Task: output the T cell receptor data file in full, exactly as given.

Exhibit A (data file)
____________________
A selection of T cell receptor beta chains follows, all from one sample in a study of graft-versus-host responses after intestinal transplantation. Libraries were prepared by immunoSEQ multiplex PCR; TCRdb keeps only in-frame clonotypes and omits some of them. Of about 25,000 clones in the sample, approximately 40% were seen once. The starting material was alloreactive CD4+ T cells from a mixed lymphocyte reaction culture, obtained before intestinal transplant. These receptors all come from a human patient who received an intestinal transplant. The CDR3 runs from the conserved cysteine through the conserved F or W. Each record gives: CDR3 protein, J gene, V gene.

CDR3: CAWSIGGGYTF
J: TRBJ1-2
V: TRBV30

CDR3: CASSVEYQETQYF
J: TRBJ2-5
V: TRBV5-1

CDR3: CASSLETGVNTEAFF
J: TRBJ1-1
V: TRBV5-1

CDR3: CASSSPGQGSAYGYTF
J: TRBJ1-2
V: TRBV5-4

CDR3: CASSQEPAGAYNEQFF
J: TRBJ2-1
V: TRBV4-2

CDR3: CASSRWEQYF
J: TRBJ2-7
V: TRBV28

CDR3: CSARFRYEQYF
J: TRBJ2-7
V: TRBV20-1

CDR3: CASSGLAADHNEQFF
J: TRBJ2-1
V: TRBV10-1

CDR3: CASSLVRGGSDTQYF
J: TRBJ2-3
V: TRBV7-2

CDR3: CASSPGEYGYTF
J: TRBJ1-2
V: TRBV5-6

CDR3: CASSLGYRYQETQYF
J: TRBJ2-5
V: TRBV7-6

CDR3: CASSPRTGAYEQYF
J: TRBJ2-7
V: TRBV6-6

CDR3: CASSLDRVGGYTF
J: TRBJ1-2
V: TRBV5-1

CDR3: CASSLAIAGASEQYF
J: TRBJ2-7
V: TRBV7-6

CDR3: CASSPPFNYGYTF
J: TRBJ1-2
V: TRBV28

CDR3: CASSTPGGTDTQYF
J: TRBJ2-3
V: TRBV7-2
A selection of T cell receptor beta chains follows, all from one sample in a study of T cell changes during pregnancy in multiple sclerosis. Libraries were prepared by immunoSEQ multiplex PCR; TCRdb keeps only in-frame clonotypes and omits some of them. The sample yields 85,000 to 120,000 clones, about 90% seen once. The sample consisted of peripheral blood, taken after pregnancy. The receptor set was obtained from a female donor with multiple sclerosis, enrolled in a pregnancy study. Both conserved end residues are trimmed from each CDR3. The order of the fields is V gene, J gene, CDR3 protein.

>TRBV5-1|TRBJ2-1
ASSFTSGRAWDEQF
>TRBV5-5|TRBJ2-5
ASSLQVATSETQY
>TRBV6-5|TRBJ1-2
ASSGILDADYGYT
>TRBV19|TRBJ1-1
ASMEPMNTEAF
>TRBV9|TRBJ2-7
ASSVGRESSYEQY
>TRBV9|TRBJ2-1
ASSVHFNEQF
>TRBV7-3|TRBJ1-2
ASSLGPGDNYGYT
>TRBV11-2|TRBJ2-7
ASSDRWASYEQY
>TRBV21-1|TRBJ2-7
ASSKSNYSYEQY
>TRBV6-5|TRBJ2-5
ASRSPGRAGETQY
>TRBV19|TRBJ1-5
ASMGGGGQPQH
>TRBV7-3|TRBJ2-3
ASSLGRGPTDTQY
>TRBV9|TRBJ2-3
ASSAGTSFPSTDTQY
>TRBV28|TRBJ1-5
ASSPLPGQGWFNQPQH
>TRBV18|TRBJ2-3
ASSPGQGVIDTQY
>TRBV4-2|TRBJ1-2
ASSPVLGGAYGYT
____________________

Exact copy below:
A selection of T cell receptor beta chains follows, all from one sample in a study of graft-versus-host responses after intestinal transplantation. Libraries were prepared by immunoSEQ multiplex PCR; TCRdb keeps only in-frame clonotypes and omits some of them. Of about 25,000 clones in the sample, approximately 40% were seen once. The starting material was alloreactive CD4+ T cells from a mixed lymphocyte reaction culture, obtained before intestinal transplant. These receptors all come from a human patient who received an intestinal transplant. The CDR3 runs from the conserved cysteine through the conserved F or W. Each record gives: CDR3 protein, J gene, V gene.

CDR3: CAWSIGGGYTF
J: TRBJ1-2
V: TRBV30

CDR3: CASSVEYQETQYF
J: TRBJ2-5
V: TRBV5-1

CDR3: CASSLETGVNTEAFF
J: TRBJ1-1
V: TRBV5-1

CDR3: CASSSPGQGSAYGYTF
J: TRBJ1-2
V: TRBV5-4

CDR3: CASSQEPAGAYNEQFF
J: TRBJ2-1
V: TRBV4-2

CDR3: CASSRWEQYF
J: TRBJ2-7
V: TRBV28

CDR3: CSARFRYEQYF
J: TRBJ2-7
V: TRBV20-1

CDR3: CASSGLAADHNEQFF
J: TRBJ2-1
V: TRBV10-1

CDR3: CASSLVRGGSDTQYF
J: TRBJ2-3
V: TRBV7-2

CDR3: CASSPGEYGYTF
J: TRBJ1-2
V: TRBV5-6

CDR3: CASSLGYRYQETQYF
J: TRBJ2-5
V: TRBV7-6

CDR3: CASSPRTGAYEQYF
J: TRBJ2-7
V: TRBV6-6

CDR3: CASSLDRVGGYTF
J: TRBJ1-2
V: TRBV5-1

CDR3: CASSLAIAGASEQYF
J: TRBJ2-7
V: TRBV7-6

CDR3: CASSPPFNYGYTF
J: TRBJ1-2
V: TRBV28

CDR3: CASSTPGGTDTQYF
J: TRBJ2-3
V: TRBV7-2
A selection of T cell receptor beta chains follows, all from one sample in a study of T cell changes during pregnancy in multiple sclerosis. Libraries were prepared by immunoSEQ multiplex PCR; TCRdb keeps only in-frame clonotypes and omits some of them. The sample yields 85,000 to 120,000 clones, about 90% seen once. The sample consisted of peripheral blood, taken after pregnancy. The receptor set was obtained from a female donor with multiple sclerosis, enrolled in a pregnancy study. Both conserved end residues are trimmed from each CDR3. The order of the fields is V gene, J gene, CDR3 protein.

>TRBV5-1|TRBJ2-1
ASSFTSGRAWDEQF
>TRBV5-5|TRBJ2-5
ASSLQVATSETQY
>TRBV6-5|TRBJ1-2
ASSGILDADYGYT
>TRBV19|TRBJ1-1
ASMEPMNTEAF
>TRBV9|TRBJ2-7
ASSVGRESSYEQY
>TRBV9|TRBJ2-1
ASSVHFNEQF
>TRBV7-3|TRBJ1-2
ASSLGPGDNYGYT
>TRBV11-2|TRBJ2-7
ASSDRWASYEQY
>TRBV21-1|TRBJ2-7
ASSKSNYSYEQY
>TRBV6-5|TRBJ2-5
ASRSPGRAGETQY
>TRBV19|TRBJ1-5
ASMGGGGQPQH
>TRBV7-3|TRBJ2-3
ASSLGRGPTDTQY
>TRBV9|TRBJ2-3
ASSAGTSFPSTDTQY
>TRBV28|TRBJ1-5
ASSPLPGQGWFNQPQH
>TRBV18|TRBJ2-3
ASSPGQGVIDTQY
>TRBV4-2|TRBJ1-2
ASSPVLGGAYGYT